(4) Defendant Seagrave moves the Court for an order dismissing or severing the claims of the named plaintiffs on the ground of misjoinder.

The Court feels that the defendant's contentions on this question are without merit. Suffice it to say that the joinder of these plaintiffs would constitute at the very least permissive joinder under the Federal Rules because their various and several claims all arise out of the same transaction or occurrence, or series of interrelated transactions. The common questions of law and fact obviously exist and have arisen already in this action. Rule 20(a) Fed.Rules of Civil Procedure. See 2 Barron & Holtzoff, supra, § 532. (1966 Supp. p. 49, Wright ed.) Defendants' motion to dismiss or sever the claims of plaintiffs is denied.

 

(5) Finally, defendant requests an order dismissing the claim of plaintiff Lawrence W. Cable on the ground that his claim does not satisfy the $10,000 jurisdictional amount requirement [28 U.S.C. § 1332(a)].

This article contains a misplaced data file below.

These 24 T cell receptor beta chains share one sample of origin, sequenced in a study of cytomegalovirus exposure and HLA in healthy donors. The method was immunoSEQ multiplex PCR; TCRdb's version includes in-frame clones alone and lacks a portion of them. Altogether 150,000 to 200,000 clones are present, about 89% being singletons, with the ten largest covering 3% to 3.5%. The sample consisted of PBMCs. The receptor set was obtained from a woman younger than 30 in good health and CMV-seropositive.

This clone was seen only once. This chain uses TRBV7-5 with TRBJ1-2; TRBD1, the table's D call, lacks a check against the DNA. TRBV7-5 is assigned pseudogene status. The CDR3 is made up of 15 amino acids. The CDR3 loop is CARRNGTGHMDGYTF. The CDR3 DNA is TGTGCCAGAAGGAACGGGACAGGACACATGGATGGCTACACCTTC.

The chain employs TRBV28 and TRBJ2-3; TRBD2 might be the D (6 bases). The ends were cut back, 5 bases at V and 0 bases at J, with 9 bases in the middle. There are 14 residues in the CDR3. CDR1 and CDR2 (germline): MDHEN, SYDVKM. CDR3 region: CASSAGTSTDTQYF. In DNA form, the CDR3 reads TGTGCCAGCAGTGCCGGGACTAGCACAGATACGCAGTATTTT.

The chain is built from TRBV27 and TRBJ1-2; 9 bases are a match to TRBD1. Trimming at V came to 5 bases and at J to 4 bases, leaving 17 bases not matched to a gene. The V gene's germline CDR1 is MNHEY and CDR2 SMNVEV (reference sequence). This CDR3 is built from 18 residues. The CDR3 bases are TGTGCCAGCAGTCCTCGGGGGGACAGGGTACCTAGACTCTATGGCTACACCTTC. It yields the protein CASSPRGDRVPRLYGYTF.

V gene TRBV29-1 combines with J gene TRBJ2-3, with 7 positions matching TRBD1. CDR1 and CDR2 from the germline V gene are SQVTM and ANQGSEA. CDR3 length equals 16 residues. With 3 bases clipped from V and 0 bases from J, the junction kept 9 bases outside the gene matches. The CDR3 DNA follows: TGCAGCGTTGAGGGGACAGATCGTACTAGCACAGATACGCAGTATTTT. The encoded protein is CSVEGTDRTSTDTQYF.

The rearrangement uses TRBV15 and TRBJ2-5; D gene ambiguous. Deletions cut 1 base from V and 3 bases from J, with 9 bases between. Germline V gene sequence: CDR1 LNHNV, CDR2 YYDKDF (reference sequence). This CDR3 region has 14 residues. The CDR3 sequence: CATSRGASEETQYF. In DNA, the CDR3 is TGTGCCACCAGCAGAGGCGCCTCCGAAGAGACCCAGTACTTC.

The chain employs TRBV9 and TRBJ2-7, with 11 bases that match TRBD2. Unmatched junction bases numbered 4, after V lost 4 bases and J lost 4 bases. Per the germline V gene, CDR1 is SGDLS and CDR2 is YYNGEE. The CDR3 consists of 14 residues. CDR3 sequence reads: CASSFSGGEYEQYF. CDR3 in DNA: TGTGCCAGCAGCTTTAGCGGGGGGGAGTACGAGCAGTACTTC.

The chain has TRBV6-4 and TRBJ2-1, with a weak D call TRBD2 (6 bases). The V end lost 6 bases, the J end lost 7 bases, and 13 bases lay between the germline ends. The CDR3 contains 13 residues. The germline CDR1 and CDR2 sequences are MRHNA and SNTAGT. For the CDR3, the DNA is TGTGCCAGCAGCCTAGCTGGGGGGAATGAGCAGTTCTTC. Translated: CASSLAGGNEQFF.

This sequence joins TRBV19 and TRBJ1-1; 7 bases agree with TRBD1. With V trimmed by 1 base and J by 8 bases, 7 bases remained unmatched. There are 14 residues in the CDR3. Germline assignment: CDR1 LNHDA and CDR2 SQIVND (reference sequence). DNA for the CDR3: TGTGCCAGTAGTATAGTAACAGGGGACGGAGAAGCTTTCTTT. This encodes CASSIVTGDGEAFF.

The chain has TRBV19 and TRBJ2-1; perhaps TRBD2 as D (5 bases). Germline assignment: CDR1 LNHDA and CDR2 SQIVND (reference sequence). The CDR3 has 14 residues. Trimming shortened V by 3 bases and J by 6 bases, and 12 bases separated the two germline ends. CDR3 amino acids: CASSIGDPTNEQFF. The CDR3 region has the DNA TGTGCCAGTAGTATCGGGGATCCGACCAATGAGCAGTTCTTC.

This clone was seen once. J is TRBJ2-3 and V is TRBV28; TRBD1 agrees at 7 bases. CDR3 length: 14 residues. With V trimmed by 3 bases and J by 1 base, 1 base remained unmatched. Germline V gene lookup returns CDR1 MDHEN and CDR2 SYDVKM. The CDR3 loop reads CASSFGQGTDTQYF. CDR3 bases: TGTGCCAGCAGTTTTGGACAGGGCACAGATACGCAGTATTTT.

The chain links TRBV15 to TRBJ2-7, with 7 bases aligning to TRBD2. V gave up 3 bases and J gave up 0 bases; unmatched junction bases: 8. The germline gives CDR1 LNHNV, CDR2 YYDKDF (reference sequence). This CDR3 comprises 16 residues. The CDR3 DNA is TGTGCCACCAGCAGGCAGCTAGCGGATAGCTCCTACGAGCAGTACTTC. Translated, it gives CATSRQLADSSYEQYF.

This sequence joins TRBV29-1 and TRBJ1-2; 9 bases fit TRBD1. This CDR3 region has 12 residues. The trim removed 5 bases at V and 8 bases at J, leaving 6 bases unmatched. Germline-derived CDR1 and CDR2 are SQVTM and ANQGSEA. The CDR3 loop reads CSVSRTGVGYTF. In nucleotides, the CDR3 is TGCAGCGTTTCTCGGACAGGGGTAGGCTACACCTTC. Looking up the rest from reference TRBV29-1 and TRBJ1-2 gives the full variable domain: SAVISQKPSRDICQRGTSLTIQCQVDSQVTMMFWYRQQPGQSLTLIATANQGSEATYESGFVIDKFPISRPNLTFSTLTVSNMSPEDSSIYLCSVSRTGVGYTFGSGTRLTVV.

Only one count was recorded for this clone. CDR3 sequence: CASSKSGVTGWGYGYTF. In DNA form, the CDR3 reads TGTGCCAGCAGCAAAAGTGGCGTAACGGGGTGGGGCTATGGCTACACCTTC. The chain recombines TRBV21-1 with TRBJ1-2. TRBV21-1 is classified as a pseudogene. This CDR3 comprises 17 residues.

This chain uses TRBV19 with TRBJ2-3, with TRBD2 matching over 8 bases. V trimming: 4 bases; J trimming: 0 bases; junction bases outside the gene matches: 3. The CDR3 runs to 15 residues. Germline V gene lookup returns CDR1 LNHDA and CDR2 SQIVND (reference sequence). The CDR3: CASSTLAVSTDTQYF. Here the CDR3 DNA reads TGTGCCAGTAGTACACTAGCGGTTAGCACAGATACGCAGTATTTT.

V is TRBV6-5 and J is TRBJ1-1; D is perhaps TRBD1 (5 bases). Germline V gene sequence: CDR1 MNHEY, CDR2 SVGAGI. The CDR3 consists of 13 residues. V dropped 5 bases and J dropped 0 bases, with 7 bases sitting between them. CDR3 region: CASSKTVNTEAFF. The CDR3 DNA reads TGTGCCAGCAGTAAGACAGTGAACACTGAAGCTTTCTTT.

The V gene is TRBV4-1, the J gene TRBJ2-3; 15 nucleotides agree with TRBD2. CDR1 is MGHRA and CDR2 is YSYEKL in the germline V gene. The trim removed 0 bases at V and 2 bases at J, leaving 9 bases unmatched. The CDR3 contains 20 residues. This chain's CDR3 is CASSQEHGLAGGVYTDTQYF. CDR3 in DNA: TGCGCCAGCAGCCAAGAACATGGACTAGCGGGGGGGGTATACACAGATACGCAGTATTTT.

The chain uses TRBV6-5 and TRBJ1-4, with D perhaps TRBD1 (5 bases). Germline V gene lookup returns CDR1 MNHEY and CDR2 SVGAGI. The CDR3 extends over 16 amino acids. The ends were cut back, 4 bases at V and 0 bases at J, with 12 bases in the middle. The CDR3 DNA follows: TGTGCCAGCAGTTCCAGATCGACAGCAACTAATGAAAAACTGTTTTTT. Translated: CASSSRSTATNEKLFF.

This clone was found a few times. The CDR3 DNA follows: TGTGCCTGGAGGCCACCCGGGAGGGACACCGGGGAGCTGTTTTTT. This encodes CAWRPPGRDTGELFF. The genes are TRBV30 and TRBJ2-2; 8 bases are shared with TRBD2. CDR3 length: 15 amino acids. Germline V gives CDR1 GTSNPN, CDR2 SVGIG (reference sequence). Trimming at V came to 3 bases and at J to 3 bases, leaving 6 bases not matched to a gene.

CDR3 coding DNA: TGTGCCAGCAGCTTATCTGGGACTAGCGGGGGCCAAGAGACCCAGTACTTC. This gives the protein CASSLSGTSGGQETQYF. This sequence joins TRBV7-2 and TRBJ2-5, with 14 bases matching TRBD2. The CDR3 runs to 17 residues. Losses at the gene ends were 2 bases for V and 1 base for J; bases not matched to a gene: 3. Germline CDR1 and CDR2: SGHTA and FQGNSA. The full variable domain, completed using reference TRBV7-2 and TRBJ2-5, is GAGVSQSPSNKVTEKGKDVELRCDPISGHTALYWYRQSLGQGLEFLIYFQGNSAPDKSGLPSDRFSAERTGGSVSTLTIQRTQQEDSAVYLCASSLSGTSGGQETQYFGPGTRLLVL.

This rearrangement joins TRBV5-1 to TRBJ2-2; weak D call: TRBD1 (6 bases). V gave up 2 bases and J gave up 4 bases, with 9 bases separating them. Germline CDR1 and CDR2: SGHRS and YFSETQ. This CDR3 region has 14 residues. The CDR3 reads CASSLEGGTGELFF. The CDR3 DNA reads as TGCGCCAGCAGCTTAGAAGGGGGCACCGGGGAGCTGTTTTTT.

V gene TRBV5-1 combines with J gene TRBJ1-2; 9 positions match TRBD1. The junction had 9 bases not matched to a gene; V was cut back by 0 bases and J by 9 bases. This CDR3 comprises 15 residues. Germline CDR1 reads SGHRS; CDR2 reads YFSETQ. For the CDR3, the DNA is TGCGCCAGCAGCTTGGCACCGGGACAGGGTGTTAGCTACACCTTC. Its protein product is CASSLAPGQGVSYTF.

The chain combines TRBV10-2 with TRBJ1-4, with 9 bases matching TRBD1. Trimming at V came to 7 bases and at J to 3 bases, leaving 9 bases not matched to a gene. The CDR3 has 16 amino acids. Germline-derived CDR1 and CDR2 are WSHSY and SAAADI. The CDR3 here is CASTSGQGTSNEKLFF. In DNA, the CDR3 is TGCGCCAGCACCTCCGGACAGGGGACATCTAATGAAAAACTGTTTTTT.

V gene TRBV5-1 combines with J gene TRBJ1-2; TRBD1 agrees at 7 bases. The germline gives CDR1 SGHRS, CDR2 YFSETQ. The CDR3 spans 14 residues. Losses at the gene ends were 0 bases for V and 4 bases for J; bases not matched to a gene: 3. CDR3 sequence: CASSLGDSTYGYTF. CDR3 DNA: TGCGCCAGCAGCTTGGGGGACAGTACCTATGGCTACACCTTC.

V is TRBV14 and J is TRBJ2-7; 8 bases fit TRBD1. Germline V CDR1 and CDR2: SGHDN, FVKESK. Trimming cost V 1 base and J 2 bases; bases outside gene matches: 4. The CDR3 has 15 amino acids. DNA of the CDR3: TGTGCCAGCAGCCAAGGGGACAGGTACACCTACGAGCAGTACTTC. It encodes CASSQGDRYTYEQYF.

Defendant contends that plaintiffs have aggregated their separate claims in order to satisfy the jurisdictional amount requirement. This action has been brought as a class suit in which the alleged amount in controversy satisfied the required jurisdictional amount. Since such a suit is not maintainable, it is necessary to determine the potential claims of the plaintiffs. In this regard defendant alleges that plaintiff Cable's claim is insufficient to allow jurisdiction, however, it appears that the alleged claims of the remaining named plaintiffs are sufficient.

This is not an aggregation situation, although many courts have characterized similar cases as such and have dismissed the action. See generally Oliver v. Alexander, 6 Pet. 143 (U.S.1832); Pinel v. Pinel, 240 U.S. 594, 36 S. Ct. 416, 60 L. Ed. 817 (1916) and Takashi Kataoka v. May Dept. Stores Co., 155 F.2d 521 *348 (9th Cir. 1940), Hackner v. Guaranty Trust Co. of New York, 117 F.2d 95 (2nd Cir. 1941); Mitchell v. Great American Indemnity Co., 87 F. Supp. 961 (W. D.La.1950); compare address by Judge Marvin Frankel, Some Preliminary Observations Concerning Civil Rule 23, Eighth Circuit Judicial Conference, Sept. 18, 1967, at p. 10.[13]